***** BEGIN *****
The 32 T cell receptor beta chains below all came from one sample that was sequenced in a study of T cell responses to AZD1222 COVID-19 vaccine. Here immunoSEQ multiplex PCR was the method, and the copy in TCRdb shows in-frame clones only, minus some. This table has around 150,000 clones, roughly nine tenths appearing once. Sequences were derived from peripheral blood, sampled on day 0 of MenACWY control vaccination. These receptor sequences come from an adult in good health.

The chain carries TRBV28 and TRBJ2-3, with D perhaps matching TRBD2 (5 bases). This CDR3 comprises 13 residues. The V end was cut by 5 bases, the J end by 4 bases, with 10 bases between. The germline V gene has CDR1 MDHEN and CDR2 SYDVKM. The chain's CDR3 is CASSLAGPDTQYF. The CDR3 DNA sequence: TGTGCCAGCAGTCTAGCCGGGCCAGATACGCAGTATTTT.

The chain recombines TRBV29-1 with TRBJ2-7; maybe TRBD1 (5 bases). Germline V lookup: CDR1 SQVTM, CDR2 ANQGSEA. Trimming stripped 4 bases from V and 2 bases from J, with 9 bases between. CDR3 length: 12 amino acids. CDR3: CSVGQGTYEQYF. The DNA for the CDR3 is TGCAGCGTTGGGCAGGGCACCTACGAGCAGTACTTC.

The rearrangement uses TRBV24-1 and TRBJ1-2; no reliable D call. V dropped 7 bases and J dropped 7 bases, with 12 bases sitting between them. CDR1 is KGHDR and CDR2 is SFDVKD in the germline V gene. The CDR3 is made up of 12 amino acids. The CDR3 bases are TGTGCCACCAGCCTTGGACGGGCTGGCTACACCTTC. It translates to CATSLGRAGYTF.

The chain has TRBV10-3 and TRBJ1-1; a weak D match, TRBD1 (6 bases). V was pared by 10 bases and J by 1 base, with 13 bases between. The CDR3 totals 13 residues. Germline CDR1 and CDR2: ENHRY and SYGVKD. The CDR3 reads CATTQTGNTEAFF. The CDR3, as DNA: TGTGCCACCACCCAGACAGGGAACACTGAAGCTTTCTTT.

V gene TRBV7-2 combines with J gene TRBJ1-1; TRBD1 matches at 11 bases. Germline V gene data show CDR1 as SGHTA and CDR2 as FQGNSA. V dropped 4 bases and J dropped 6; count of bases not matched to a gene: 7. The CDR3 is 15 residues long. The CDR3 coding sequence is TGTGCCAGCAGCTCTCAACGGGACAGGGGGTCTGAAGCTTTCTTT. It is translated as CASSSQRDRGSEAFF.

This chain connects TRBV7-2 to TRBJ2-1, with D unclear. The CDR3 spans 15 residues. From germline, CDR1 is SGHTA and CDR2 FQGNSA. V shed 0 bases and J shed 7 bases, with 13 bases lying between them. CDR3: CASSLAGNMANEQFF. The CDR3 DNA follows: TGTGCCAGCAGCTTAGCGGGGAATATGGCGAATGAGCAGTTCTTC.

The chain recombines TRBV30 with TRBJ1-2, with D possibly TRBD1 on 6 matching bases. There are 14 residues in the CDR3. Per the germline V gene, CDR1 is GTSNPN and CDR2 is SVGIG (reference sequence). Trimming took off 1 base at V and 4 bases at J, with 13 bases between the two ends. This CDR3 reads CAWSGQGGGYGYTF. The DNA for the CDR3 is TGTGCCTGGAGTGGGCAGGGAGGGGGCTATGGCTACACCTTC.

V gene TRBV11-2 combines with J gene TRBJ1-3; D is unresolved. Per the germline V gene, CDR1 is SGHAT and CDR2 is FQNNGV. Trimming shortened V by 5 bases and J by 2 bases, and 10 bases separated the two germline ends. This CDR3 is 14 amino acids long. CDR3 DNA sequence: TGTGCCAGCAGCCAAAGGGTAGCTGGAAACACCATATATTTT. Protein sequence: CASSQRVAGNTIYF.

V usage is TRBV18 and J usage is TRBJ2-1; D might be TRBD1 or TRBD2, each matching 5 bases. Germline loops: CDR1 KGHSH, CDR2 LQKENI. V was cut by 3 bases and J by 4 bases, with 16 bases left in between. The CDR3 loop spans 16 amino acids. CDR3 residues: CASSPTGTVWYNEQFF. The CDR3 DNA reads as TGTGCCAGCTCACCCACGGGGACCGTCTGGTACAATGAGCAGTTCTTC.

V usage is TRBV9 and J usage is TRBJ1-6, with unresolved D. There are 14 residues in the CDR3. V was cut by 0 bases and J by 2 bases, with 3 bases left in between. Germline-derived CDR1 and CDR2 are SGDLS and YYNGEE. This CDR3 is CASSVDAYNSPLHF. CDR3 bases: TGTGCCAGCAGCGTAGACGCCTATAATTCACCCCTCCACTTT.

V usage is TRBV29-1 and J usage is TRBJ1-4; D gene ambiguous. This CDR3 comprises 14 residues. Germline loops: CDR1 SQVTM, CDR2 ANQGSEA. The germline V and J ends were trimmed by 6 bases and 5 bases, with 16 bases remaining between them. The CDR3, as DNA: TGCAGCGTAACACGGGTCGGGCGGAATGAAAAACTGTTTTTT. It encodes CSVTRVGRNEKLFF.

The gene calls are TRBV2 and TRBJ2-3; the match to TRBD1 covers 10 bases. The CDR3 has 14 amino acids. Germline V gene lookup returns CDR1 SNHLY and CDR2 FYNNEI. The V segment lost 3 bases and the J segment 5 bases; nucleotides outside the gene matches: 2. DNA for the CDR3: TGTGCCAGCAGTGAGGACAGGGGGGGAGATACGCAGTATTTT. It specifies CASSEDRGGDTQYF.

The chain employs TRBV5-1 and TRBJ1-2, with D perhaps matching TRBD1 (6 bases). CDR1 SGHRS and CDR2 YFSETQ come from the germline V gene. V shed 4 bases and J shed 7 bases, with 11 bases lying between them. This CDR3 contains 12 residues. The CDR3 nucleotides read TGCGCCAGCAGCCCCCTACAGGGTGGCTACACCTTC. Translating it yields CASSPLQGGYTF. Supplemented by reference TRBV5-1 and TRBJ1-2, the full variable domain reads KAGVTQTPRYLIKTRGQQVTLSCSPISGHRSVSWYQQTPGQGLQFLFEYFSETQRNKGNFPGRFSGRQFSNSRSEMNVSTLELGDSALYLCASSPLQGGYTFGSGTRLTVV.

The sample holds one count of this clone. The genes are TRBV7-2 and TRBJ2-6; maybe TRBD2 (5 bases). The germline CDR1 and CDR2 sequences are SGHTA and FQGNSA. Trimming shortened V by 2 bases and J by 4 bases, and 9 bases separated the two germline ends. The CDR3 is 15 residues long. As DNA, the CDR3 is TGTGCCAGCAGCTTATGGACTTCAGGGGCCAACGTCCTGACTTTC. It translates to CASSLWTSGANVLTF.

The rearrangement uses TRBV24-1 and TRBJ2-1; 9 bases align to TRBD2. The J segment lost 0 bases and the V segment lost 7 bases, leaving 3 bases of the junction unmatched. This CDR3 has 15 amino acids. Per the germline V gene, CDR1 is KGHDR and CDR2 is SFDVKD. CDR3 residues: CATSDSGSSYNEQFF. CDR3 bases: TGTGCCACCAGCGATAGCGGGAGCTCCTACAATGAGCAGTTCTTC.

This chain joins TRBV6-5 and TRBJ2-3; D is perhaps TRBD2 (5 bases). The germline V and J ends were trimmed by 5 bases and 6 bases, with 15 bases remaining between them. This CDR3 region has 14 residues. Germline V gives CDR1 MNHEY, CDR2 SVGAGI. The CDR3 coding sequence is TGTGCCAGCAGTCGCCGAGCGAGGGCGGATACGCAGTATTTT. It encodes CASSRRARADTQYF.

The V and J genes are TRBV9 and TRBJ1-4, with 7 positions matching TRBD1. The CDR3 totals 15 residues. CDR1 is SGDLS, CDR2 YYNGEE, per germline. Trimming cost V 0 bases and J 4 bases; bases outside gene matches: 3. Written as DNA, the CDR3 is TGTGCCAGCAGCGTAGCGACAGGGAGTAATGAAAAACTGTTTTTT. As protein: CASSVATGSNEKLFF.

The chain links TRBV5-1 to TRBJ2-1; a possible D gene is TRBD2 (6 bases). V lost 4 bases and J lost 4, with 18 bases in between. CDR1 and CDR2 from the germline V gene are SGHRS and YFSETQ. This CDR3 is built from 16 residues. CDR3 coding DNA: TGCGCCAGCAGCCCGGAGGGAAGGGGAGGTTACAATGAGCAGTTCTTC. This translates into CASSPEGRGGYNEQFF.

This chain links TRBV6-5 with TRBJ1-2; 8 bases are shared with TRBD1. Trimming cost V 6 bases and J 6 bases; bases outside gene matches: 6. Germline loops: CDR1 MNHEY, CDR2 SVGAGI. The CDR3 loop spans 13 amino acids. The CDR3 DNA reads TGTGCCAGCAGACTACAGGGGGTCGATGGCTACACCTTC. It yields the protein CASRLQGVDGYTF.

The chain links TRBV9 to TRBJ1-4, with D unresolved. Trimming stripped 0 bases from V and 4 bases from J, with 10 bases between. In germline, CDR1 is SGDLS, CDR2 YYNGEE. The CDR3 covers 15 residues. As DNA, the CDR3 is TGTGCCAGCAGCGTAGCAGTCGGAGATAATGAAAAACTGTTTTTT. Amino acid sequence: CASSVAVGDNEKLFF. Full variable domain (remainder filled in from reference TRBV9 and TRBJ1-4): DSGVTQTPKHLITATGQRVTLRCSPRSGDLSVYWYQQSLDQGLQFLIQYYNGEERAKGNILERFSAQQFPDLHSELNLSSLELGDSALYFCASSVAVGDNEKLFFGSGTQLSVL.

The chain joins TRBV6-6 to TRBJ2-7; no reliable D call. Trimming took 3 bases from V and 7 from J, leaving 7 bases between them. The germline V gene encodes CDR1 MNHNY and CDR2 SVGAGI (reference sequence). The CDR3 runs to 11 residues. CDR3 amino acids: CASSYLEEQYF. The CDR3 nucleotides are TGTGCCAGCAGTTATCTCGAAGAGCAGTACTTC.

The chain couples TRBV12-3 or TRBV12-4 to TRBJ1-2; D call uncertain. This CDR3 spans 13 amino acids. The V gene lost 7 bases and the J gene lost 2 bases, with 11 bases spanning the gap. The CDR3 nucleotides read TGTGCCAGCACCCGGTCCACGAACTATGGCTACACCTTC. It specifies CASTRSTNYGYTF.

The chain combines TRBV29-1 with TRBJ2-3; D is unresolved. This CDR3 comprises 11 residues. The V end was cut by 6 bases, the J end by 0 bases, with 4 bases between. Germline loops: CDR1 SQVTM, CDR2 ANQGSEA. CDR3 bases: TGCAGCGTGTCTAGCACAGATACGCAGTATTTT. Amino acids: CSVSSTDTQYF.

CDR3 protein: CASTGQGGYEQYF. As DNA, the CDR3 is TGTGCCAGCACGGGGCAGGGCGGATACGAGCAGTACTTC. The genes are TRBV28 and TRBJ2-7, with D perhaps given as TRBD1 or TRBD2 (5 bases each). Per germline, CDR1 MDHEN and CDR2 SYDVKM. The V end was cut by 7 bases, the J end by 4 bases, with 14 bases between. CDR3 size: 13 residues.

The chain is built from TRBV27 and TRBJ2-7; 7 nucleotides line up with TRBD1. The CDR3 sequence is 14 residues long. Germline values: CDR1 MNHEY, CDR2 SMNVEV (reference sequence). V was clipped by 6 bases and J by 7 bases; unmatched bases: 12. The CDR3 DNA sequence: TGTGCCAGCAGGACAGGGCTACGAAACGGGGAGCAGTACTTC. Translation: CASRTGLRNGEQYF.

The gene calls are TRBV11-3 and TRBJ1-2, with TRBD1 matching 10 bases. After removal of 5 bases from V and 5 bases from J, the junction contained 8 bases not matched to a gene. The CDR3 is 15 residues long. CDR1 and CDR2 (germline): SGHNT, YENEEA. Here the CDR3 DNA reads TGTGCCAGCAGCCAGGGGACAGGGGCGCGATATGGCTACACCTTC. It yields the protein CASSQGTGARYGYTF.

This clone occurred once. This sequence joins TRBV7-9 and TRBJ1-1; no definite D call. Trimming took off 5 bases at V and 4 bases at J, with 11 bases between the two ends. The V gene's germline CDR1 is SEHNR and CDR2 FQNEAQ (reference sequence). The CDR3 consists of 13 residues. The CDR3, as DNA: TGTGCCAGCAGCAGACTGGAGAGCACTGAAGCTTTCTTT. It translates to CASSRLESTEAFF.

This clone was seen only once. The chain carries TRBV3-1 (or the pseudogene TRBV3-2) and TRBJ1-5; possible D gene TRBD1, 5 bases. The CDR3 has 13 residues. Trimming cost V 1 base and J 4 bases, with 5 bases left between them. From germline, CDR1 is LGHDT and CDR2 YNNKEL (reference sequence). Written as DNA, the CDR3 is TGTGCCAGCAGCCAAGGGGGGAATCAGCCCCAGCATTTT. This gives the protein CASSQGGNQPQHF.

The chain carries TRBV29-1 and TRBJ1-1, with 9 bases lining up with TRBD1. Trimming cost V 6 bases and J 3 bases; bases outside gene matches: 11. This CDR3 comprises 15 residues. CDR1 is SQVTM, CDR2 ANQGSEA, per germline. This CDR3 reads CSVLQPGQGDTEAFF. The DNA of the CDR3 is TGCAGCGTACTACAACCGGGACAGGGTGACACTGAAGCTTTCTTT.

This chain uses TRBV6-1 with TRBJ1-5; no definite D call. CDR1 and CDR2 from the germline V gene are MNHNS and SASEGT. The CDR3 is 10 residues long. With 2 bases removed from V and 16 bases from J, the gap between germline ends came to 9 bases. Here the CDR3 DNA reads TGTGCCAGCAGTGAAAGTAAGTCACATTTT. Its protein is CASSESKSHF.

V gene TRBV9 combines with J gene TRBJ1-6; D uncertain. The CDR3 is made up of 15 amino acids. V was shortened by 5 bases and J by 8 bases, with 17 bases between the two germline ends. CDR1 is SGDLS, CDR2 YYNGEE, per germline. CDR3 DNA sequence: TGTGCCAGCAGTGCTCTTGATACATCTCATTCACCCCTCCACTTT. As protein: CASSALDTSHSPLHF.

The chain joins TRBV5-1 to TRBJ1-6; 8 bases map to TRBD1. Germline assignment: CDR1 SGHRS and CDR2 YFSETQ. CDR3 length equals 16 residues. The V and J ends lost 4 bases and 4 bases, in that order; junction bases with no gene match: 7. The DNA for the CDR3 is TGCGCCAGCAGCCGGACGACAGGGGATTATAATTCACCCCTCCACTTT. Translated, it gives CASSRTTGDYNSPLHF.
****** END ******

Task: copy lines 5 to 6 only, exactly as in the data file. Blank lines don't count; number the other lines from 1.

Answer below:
The chain has TRBV10-3 and TRBJ1-1; a weak D match, TRBD1 (6 bases). V was pared by 10 bases and J by 1 base, with 13 bases between. The CDR3 totals 13 residues. Germline CDR1 and CDR2: ENHRY and SYGVKD. The CDR3 reads CATTQTGNTEAFF. The CDR3, as DNA: TGTGCCACCACCCAGACAGGGAACACTGAAGCTTTCTTT.

V gene TRBV7-2 combines with J gene TRBJ1-1; TRBD1 matches at 11 bases. Germline V gene data show CDR1 as SGHTA and CDR2 as FQGNSA. V dropped 4 bases and J dropped 6; count of bases not matched to a gene: 7. The CDR3 is 15 residues long. The CDR3 coding sequence is TGTGCCAGCAGCTCTCAACGGGACAGGGGGTCTGAAGCTTTCTTT. It is translated as CASSSQRDRGSEAFF.